In his eight seasons in the National Hockey League, Riley Cote estimates he got into hundreds of fistfights. Cote was an enforcer—a tough guy whose job was to keep the other team’s players in check. If an opponent got too physical on the ice, Cote would put him in line.
He retired in 2010, having sustained repeated trauma to his brain and body. Cote suffered from chronic pain, and worried what might happen to his battered mind as he aged. Then in 2013, he tried cannabidiol, more commonly known as CBD. “It’s been a game changer for sure,” Cote says. Now he reports he uses it at least twice a day.
In the wake of the opioid crisis and with a growing body of evidence showing the dangers of repeated brain injuries, cannabis and its extract cannabidiol have come to seem like promising wonder drugs that can reduce dependence on opioids. In 2017, the World Anti-Doping Agency removed CBD from its list of banned substances. That same year, former National Basketball Association commissioner David Stern said the league should change its policies to allow players to use medical marijuana. And this year, the National Football League Players’ Association partnered with the NFL to study marijuana and CBD as alternatives to other pain therapies, namely opioids.
CBD, which is both not psychotropic and not addictive, has garnered several star advocates. Enthusiasts like former New York Giants receiver Tiki Barber, former Boston Celtic Paul Pierce, and recently retired New England Patriots star Rob Gronkowski all have their own CBD companies that promote the substance as a powerful healing tool that can manage pain, and in Pierce’s case, help with crippling anxiety. Their advocacy has raised the drug’s profile and helped kick off a national conversation.
But is the science as convincing as their sales pitch? Scientists believe CBD is doing something to alleviate chronic pain and inflammation, but what exactly that is, and what the proper doses or best delivery methods are, remain a mystery. “Large numbers of people are seeing anecdotal benefits, so there’s something there,” says Jeffrey Raber, a chemist and CEO of the Werc Shop, a cannabis lab in California. “I don’t think we’re very close to having figured it out yet.”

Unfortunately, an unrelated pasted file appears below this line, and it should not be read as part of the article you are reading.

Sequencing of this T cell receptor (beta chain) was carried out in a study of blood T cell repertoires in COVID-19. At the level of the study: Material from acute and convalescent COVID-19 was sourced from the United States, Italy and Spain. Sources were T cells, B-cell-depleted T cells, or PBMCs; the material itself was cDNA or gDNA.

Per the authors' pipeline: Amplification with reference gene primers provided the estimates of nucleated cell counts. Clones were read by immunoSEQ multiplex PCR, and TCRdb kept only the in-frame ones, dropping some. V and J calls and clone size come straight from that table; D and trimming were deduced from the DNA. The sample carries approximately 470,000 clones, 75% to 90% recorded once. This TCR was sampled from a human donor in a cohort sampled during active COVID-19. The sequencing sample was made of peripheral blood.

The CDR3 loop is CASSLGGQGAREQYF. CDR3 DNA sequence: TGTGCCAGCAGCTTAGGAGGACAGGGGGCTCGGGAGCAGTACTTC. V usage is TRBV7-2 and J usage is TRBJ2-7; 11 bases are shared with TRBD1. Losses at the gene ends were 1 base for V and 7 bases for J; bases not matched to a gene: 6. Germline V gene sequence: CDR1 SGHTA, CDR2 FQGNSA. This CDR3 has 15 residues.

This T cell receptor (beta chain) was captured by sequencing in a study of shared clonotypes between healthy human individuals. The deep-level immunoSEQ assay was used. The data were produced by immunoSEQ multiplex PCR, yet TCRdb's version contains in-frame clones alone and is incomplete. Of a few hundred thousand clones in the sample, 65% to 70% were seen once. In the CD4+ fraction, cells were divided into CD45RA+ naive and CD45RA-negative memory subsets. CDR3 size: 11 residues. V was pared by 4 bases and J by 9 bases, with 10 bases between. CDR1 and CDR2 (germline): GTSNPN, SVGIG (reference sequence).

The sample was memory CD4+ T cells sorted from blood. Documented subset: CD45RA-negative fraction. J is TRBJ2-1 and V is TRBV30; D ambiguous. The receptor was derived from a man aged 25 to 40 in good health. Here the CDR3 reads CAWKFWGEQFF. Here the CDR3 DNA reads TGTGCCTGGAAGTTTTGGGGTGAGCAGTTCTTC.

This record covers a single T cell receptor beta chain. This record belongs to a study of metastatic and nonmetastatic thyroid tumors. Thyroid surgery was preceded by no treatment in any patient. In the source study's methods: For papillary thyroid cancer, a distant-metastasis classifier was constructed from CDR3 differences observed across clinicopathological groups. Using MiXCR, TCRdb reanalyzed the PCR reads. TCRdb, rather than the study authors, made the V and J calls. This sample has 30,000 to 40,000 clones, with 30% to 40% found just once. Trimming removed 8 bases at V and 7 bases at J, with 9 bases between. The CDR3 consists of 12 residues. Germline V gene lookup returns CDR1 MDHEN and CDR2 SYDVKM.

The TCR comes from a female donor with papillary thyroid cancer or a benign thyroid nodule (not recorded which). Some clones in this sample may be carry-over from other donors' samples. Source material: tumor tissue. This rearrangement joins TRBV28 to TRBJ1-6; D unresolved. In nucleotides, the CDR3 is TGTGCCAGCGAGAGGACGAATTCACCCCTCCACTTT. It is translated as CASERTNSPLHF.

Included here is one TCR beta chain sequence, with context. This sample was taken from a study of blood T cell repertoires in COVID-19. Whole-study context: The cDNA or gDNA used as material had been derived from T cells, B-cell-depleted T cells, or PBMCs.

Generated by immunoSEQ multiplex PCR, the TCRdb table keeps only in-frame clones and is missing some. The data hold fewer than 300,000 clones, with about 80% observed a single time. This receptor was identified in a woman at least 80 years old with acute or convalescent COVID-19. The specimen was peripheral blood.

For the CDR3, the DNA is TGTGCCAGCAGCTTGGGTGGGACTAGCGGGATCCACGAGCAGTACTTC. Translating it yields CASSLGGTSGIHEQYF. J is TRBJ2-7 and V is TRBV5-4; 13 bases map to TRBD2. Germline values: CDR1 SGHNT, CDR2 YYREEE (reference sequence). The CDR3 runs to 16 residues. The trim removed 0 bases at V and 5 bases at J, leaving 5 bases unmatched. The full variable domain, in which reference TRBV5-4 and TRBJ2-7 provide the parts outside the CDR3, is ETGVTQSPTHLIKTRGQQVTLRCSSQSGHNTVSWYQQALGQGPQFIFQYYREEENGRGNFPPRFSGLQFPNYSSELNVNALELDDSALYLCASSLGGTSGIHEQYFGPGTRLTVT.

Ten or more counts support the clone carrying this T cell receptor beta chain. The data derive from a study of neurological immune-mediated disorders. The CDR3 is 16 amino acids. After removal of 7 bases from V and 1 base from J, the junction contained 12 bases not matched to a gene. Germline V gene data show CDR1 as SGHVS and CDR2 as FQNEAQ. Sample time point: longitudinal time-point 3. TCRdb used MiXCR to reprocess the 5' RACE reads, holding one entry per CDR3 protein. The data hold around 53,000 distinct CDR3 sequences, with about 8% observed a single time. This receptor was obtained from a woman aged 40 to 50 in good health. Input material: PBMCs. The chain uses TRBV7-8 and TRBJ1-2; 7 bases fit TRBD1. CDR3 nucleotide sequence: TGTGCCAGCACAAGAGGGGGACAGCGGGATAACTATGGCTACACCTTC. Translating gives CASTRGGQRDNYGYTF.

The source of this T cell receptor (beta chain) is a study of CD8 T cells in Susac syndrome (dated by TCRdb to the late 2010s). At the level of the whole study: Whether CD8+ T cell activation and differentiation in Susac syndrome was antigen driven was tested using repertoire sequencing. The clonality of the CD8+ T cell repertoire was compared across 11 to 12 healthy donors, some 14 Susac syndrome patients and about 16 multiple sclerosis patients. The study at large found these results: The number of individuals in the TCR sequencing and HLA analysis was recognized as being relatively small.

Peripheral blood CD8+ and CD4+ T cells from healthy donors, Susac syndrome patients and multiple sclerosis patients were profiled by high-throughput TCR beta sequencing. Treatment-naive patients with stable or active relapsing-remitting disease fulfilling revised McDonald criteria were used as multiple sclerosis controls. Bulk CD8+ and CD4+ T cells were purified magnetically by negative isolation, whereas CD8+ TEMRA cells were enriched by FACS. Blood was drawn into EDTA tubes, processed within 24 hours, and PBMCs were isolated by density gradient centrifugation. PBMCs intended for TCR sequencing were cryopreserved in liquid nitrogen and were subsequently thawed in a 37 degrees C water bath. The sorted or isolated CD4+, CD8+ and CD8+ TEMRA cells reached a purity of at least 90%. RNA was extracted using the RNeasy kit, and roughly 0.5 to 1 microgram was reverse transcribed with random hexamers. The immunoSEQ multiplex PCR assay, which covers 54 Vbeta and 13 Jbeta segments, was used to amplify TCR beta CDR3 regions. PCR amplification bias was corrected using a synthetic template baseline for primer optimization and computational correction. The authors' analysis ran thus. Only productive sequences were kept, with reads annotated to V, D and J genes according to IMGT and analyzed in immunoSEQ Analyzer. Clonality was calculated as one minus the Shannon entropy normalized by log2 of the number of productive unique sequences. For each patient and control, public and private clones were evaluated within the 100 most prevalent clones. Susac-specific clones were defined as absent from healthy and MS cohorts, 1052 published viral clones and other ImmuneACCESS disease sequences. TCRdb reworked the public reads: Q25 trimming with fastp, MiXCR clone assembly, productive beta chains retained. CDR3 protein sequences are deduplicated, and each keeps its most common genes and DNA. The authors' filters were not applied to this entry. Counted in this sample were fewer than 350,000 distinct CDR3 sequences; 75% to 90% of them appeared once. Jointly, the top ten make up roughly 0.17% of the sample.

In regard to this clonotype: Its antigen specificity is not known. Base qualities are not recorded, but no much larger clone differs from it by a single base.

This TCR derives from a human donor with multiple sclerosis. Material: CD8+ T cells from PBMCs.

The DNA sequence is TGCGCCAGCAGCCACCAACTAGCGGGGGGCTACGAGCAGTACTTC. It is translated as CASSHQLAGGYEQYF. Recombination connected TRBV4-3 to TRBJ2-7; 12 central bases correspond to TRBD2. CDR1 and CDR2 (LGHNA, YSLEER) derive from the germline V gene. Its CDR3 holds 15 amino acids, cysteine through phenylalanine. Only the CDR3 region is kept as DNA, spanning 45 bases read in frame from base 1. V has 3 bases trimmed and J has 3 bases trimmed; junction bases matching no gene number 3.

Like THC, the more famous, psychoactive compound in weed, CBD is derived from marijuana or hemp. It acts on the endocannabinoid system, interacting with the CB1 and CB2 receptors all over your body that help regulate many functions including sleep, memory, appetite, pain, metabolism, and the reproductive system. CBD won’t get you high, but research on rodents suggests it might have significant curative powers.
One study, for example, has found that rubbing CBD cream on the joints of arthritis-afflicted rats could help treat their ailment by reducing inflammation. Another one found that CBD could also reduce pain from osteoarthritis. Researchers showed that rats were able to bear more weight on their afflicted limbs and had less inflammation in their joints after taking CBD.
Rodents, though, aren’t people. Their metabolisms work differently. They don’t suffer from the same conditions as humans. And something as complex as pain, with its many causes, is better studied in humans when possible. “We really do need more clinical trials and more research,” says Andrea Hohmann, a cannabidiol researcher at the University of Indiana who is studying CBD’s potential as a nonaddictive pain therapy.
CBD intrigues her because it appears to be a relatively safe compound compared with more powerful painkillers, like oxycontin or fentanyl. Given that a significant number of retired NFL players report using opioids, a new medication option could make a big difference.